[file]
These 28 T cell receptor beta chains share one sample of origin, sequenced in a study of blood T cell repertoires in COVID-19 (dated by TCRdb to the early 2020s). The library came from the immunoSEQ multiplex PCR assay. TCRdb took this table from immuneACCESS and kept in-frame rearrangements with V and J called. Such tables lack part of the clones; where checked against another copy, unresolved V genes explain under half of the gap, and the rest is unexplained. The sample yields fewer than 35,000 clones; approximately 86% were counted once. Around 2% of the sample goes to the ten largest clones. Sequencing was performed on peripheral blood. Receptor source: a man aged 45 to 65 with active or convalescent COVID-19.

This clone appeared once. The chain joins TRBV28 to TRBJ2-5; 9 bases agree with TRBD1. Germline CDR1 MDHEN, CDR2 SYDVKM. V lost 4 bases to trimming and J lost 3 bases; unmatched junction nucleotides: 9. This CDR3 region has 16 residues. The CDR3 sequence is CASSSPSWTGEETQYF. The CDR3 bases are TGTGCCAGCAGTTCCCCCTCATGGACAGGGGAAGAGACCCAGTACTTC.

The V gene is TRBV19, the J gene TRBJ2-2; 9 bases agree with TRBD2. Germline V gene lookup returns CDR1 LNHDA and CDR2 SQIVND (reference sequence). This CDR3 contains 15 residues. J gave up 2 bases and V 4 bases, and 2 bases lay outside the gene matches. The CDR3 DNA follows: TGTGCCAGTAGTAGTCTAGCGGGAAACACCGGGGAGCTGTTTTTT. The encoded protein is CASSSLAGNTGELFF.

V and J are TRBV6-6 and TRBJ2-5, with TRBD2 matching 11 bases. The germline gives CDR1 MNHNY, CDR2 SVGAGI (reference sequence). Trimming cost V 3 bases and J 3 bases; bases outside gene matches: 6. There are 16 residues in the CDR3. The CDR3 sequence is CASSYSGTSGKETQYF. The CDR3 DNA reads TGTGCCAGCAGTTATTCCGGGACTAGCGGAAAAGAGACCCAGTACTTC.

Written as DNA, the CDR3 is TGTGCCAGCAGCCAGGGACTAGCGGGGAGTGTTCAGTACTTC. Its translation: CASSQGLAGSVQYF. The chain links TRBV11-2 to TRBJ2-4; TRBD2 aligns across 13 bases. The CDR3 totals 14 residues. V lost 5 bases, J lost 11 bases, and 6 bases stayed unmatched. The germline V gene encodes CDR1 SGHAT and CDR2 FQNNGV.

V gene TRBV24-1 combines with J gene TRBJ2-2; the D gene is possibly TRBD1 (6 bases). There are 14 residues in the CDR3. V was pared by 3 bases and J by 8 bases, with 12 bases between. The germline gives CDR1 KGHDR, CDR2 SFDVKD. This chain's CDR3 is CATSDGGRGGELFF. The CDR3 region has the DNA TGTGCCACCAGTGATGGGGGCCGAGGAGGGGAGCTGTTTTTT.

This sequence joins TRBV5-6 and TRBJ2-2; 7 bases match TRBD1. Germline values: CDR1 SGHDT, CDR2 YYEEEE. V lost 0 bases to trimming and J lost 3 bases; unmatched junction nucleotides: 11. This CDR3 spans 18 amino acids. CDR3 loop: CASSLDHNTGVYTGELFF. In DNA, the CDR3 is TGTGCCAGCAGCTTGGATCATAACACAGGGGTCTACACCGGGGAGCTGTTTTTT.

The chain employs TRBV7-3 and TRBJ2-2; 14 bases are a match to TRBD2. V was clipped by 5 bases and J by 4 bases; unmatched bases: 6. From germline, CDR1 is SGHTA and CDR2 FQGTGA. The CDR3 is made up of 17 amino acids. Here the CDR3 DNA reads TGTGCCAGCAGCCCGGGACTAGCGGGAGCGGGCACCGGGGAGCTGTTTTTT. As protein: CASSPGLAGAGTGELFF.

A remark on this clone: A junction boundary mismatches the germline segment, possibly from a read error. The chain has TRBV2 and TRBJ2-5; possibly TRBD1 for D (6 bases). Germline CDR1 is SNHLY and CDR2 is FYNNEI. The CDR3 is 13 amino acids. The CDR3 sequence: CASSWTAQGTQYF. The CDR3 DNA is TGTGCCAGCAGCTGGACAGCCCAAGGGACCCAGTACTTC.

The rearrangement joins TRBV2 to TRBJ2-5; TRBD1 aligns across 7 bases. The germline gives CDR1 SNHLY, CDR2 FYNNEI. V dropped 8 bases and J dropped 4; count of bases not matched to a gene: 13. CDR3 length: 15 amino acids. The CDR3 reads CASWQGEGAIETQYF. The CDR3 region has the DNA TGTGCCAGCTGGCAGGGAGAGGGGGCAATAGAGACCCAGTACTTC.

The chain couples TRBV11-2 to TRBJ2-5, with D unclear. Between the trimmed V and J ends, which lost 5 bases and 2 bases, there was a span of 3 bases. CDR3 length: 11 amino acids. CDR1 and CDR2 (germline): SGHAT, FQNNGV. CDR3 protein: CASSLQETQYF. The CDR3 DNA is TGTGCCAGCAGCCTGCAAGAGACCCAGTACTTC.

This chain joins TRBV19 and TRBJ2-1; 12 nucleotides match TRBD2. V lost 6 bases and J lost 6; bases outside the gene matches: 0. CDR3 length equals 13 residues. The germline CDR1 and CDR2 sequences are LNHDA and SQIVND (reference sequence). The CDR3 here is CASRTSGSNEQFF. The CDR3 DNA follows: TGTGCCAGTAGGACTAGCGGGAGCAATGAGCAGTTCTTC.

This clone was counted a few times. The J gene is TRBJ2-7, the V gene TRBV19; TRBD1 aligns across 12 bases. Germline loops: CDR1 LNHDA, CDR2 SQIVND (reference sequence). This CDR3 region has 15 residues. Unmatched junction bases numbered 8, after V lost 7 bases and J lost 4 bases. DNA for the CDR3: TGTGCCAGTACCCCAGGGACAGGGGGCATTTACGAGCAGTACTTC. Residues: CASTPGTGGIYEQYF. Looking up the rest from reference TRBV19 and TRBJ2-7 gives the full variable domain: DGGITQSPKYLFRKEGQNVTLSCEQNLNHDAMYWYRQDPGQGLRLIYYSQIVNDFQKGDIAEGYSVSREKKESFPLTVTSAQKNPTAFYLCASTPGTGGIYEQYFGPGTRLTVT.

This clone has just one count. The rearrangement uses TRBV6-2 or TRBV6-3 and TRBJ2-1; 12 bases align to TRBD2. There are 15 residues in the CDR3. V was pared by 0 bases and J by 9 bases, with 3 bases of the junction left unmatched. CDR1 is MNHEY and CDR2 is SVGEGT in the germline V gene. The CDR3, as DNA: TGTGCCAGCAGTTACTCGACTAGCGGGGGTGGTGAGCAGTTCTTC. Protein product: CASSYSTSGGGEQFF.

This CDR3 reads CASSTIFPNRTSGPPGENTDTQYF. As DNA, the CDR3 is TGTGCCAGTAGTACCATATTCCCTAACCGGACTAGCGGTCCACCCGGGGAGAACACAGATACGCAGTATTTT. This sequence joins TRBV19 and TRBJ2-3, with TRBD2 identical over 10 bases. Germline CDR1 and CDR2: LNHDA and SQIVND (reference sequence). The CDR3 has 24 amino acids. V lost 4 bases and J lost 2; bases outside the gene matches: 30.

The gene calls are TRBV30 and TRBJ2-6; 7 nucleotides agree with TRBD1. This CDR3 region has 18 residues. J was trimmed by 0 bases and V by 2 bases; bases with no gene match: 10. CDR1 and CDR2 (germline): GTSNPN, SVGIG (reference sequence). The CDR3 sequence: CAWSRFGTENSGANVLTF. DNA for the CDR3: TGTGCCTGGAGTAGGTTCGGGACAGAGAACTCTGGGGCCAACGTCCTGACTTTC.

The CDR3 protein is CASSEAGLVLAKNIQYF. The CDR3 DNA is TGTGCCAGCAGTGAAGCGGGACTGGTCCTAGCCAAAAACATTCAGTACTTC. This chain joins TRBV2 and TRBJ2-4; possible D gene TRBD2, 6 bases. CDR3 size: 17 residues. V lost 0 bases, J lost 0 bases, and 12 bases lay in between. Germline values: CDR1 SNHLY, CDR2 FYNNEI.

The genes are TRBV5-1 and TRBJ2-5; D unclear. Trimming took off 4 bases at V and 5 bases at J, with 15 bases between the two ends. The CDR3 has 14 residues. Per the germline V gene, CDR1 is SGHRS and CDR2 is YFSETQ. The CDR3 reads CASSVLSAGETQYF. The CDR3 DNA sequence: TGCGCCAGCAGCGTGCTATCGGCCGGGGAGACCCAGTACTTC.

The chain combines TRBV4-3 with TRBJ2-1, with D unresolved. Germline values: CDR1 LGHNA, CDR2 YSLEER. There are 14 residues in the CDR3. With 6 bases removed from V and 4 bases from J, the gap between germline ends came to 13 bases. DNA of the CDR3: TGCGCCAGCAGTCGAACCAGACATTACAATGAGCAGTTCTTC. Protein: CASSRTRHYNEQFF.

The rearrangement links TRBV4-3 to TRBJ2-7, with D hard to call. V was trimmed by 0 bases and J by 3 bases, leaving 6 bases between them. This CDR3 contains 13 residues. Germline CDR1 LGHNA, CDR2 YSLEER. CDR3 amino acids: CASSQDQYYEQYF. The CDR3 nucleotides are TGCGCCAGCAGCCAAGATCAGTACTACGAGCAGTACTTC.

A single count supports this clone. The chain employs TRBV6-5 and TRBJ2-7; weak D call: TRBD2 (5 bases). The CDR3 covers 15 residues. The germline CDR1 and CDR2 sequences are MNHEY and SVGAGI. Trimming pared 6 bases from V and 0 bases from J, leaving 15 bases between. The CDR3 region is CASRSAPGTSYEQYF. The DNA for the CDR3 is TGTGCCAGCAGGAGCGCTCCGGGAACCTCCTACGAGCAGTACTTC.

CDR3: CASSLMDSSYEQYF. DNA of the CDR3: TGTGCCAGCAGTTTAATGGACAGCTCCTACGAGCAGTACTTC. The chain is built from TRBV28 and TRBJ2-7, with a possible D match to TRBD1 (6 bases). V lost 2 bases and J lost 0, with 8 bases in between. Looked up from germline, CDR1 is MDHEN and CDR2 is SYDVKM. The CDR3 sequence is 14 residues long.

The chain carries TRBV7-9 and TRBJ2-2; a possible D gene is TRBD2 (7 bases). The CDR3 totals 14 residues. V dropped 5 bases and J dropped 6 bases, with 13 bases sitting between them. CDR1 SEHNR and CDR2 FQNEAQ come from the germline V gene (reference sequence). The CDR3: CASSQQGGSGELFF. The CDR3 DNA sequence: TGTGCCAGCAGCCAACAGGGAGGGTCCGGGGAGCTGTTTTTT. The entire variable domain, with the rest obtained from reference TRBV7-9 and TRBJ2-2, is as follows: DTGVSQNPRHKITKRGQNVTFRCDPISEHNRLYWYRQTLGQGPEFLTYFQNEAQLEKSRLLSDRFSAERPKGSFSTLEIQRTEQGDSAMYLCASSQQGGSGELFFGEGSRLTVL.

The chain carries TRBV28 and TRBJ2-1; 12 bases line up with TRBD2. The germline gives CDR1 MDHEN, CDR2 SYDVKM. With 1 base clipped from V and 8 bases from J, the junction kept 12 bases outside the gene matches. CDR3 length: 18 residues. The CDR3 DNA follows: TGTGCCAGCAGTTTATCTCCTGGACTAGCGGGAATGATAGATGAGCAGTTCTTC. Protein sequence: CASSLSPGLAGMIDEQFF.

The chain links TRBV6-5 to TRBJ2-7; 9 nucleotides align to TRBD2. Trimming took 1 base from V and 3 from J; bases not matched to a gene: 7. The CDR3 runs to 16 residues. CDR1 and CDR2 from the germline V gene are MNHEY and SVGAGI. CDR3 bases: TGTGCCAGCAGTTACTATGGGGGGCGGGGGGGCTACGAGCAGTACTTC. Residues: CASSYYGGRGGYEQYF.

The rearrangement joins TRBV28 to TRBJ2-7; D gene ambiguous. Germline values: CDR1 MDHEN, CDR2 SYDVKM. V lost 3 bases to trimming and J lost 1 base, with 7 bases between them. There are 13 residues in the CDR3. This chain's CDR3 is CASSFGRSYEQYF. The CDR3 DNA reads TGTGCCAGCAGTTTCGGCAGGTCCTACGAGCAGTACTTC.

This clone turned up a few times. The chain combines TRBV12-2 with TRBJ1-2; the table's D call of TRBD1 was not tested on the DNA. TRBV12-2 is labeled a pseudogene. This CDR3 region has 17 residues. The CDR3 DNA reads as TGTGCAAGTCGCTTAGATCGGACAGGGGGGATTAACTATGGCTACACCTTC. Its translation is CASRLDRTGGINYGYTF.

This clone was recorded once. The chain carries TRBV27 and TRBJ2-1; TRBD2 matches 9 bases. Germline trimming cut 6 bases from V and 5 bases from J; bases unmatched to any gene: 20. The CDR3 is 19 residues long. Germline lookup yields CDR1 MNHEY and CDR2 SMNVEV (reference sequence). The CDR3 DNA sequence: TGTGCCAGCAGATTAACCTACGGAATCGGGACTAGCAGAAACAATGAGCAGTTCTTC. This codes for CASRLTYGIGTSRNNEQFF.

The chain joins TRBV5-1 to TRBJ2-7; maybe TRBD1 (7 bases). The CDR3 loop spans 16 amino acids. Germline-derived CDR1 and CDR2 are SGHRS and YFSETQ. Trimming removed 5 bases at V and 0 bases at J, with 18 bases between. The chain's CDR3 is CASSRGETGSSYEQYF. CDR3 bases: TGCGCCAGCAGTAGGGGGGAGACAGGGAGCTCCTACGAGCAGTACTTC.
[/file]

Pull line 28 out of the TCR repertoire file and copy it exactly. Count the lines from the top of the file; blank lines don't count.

This clone was recorded once. The chain carries TRBV27 and TRBJ2-1; TRBD2 matches 9 bases. Germline trimming cut 6 bases from V and 5 bases from J; bases unmatched to any gene: 20. The CDR3 is 19 residues long. Germline lookup yields CDR1 MNHEY and CDR2 SMNVEV (reference sequence). The CDR3 DNA sequence: TGTGCCAGCAGATTAACCTACGGAATCGGGACTAGCAGAAACAATGAGCAGTTCTTC. This codes for CASRLTYGIGTSRNNEQFF.